‘Do be more careful, Erwin,’ cried Magda angrily. ‘What a sight this carpet is again! Can’t you get used to wiping your feet properly?’

The obvious injustice of this reproach took my breath away, but I restrained myself.

‘Where in the world have you been?’ I asked, glaring at her. ‘I called you at least ten times!’

‘I was seeing to the central heating in the cellar,’ said Magda coolly, ‘but what’s that got to do with my carpet?’

‘It’s just as much my carpet as yours,’ I answered heatedly. ‘I didn’t dirty it for fun. But when there’s no mat outside the door...’

‘No mat outside the door? Of course there’s a mat outside the door!’

‘There isn’t,’ I shouted. ‘Kindly go and see for yourself!’

But of course she would not dream of looking outside the door.

‘Even if Else has forgotten to put it out, you could very well have taken off your shoes in the porch. In any case, there was no need to throw that shoe down on the carpet with such a thump.’

I looked at her, speechless with rage.

‘Yes,’ she said, ‘you’ve nothing to say. When you’re told off, you’ve nothing to say. But you’re always telling me off...’

I did not see any proper sense in her words, but I said: ‘When have I told you off ?’

‘Just now,’ she answered quickly, ‘first because I didn’t come when you called, and I had to see to the heating because this is Else’s afternoon off. And then because the mat wasn’t outside the door. With all the work I have to do, I can’t possibly look after every little detail of Else’s work as well!’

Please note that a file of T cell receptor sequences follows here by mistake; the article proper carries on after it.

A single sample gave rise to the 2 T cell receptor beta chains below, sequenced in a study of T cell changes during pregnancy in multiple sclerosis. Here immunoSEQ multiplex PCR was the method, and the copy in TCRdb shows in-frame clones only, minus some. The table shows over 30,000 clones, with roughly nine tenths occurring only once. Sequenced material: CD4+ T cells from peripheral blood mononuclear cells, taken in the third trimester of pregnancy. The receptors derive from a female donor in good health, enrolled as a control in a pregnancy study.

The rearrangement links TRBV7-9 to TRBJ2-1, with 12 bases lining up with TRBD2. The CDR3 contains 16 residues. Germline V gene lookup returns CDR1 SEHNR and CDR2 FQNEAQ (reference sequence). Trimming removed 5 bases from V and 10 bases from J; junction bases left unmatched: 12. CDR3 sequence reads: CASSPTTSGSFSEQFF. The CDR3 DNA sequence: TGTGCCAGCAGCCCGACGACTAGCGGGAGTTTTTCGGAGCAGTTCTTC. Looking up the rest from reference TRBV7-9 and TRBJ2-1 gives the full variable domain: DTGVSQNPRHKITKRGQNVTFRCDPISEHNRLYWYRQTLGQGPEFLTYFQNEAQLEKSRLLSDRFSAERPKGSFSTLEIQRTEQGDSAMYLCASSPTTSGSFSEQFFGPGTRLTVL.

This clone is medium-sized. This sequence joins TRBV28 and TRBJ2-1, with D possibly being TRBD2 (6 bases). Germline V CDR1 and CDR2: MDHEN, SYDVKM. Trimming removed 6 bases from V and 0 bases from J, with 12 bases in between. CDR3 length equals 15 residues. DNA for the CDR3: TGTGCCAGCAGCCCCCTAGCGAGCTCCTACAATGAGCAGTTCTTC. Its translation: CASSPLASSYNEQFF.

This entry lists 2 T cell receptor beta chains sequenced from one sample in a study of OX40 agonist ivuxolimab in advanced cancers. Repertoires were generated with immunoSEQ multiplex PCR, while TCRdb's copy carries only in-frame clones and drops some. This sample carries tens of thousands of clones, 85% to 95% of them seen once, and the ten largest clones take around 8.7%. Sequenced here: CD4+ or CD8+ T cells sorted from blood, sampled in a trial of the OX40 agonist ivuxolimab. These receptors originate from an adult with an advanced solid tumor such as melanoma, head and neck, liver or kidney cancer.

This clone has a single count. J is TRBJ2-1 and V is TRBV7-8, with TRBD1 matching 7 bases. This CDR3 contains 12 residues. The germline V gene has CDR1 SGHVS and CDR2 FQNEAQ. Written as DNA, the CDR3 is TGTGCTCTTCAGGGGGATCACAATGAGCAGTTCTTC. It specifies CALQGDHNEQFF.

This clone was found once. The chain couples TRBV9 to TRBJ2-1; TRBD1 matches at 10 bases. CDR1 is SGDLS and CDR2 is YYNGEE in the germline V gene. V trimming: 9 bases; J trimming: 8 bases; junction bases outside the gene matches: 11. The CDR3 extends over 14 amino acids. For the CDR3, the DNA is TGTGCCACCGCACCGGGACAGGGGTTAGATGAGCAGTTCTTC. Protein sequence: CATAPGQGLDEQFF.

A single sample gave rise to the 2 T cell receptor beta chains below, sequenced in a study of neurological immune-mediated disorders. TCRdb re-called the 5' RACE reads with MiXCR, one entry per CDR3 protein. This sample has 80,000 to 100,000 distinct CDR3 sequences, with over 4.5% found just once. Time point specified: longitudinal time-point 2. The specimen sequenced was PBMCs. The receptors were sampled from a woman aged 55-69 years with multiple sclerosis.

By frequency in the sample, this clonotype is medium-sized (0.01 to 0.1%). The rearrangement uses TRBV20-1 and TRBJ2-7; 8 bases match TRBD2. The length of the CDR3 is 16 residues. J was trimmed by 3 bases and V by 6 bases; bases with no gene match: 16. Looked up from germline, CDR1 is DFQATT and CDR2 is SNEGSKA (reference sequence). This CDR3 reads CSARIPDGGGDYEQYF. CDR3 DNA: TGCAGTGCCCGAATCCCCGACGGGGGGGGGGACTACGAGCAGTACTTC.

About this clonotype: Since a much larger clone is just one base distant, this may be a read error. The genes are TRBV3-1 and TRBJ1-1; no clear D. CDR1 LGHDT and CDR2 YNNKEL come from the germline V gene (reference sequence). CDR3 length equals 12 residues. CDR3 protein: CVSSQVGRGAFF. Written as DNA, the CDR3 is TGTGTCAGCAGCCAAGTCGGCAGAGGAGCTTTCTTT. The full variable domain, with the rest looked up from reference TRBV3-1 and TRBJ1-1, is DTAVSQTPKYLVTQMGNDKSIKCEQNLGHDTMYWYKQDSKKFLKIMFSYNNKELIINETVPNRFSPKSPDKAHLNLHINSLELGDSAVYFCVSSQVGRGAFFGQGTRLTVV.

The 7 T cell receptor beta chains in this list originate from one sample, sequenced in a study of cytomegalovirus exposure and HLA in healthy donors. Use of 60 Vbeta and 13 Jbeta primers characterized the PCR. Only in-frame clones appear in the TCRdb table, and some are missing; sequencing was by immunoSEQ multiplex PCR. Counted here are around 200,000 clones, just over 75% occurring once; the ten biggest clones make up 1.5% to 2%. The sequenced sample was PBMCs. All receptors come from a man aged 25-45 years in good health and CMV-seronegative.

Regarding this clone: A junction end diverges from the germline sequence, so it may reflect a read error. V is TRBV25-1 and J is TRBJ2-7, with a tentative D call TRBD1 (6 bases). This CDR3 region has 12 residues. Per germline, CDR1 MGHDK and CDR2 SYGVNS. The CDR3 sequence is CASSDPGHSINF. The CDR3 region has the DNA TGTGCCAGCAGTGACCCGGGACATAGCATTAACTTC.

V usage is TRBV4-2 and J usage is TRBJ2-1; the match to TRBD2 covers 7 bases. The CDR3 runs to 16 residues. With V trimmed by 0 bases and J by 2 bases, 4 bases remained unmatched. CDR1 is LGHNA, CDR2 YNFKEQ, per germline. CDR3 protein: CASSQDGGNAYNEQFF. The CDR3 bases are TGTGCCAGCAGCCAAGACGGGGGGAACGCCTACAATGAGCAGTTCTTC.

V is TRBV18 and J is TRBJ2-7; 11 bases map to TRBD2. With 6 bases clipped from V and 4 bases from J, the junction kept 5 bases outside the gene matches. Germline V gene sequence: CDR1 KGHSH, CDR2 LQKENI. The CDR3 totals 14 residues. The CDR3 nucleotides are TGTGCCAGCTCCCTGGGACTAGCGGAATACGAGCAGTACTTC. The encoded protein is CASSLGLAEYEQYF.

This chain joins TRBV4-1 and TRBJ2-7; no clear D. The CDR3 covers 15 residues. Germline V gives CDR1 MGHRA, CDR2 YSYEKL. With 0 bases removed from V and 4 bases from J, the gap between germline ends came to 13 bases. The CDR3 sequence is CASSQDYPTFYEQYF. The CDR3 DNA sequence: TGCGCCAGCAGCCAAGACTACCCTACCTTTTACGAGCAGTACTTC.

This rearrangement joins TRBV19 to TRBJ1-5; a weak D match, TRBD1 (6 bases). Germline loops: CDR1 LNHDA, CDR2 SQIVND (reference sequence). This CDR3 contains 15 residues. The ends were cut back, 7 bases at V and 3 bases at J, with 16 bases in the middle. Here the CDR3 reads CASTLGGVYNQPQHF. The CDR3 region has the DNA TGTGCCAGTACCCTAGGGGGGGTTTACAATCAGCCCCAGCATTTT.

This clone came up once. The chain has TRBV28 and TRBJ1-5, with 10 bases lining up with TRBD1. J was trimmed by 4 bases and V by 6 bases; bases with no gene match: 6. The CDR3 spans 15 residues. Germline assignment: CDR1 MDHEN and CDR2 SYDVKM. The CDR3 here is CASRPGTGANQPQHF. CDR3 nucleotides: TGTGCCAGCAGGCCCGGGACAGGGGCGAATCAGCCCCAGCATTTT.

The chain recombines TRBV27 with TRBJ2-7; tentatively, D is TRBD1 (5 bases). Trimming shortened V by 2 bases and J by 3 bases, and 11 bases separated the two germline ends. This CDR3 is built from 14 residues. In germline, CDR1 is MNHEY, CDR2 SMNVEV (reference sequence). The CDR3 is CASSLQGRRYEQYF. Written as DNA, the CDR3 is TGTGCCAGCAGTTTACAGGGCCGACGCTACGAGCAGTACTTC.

I controlled myself. In my heart I found Magda wrong on every point. But aloud I said: ‘Don’t let’s quarrel, Magda. Please believe me, I didn’t make the marks on purpose.’

‘And you believe me,’ she said, still rather sharply, ‘I didn’t intend that you should have to shout all over the house after me.’

I kept silent. By dinner-time, we both had ourselves quite well in hand again, and even managed a fairly sensible conversation, and suddenly I had the idea of fetching a bottle of red wine which someone had given me, and which had been in the cellar for years. I really do not know why this idea occurred to me. Perhaps the sense of our reconciliation had put me in mind of something festive, of a wedding or a baptism. Magda was quite surprised, too, but she smiled approvingly. I drank only a glass and a half, though this evening the wine did not taste sour to me. I got into quite a cheerful mood and managed to tell Magda a few things about those business affairs of mine, which were causing me so much trouble. Naturally I did not refer to them as troubles, on the contrary I presented my misfortunes as successes. Magda listened to me with more interest than she had shown for a long time past. I had the feeling that the estrangement between us had completely disappeared, and in my joy I gave Magda a hundred marks to buy herself something nice; a dress or a ring or whatever she had set her heart on.

The Drinker Hans Fallada (tr. Charlotte Lloyd, tr. A.L. Lloyd)